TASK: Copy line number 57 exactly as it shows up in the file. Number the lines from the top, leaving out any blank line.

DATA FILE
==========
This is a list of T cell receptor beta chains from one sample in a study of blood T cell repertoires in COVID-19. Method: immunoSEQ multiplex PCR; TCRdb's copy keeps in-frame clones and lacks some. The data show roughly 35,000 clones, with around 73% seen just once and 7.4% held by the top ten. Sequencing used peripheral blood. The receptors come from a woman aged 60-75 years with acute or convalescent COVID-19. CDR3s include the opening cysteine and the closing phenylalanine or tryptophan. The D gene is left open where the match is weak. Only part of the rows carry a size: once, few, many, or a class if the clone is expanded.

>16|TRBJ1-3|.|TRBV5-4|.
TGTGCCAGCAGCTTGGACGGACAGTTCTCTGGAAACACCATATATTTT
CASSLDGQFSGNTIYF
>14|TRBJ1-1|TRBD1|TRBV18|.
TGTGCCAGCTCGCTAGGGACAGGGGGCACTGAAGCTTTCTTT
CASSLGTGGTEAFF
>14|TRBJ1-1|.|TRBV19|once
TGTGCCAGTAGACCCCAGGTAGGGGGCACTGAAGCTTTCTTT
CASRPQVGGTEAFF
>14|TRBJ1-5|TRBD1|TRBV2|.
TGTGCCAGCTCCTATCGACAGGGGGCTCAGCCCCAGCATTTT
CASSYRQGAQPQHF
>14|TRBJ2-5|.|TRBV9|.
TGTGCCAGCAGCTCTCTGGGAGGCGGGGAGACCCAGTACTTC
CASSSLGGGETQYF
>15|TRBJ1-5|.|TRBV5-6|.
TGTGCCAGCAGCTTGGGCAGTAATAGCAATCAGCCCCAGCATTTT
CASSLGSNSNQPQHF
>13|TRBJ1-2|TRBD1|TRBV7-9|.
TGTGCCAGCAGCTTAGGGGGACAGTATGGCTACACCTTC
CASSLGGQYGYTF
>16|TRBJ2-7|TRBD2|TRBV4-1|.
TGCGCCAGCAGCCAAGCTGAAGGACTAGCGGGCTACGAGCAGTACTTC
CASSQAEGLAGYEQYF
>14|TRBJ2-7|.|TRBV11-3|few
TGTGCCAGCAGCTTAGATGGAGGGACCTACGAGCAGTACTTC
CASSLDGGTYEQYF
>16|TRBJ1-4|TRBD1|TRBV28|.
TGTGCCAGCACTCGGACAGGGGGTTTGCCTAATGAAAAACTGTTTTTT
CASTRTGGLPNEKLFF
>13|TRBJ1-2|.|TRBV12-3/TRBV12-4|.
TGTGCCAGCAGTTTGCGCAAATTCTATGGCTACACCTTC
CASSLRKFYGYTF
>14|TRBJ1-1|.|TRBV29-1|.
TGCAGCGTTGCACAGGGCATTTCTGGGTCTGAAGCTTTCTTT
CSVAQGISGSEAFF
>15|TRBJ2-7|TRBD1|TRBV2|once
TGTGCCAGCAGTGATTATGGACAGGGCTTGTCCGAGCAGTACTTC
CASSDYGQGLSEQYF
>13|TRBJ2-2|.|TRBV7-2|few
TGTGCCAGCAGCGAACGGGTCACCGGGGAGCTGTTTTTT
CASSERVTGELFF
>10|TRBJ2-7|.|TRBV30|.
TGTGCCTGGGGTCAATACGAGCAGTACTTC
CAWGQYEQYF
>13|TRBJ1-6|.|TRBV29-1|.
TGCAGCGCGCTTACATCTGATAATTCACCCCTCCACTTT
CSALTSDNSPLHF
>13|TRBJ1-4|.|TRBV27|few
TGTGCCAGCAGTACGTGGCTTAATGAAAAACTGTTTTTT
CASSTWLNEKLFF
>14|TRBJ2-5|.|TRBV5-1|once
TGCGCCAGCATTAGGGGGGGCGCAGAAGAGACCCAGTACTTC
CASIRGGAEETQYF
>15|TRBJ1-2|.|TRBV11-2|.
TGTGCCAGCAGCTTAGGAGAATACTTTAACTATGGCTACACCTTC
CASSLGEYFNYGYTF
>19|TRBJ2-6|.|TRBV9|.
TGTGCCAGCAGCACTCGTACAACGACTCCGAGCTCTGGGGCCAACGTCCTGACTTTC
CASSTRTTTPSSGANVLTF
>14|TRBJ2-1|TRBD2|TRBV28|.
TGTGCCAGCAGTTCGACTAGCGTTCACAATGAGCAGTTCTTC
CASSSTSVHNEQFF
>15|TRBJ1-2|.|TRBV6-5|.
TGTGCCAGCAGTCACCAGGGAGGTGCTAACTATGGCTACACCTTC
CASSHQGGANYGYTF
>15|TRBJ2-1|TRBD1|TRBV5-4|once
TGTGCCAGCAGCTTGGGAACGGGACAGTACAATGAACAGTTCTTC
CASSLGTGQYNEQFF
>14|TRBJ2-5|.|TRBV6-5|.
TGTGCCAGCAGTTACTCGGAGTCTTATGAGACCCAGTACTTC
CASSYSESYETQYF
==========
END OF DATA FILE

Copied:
TGTGCCAGCAGCTTAGGAGAATACTTTAACTATGGCTACACCTTC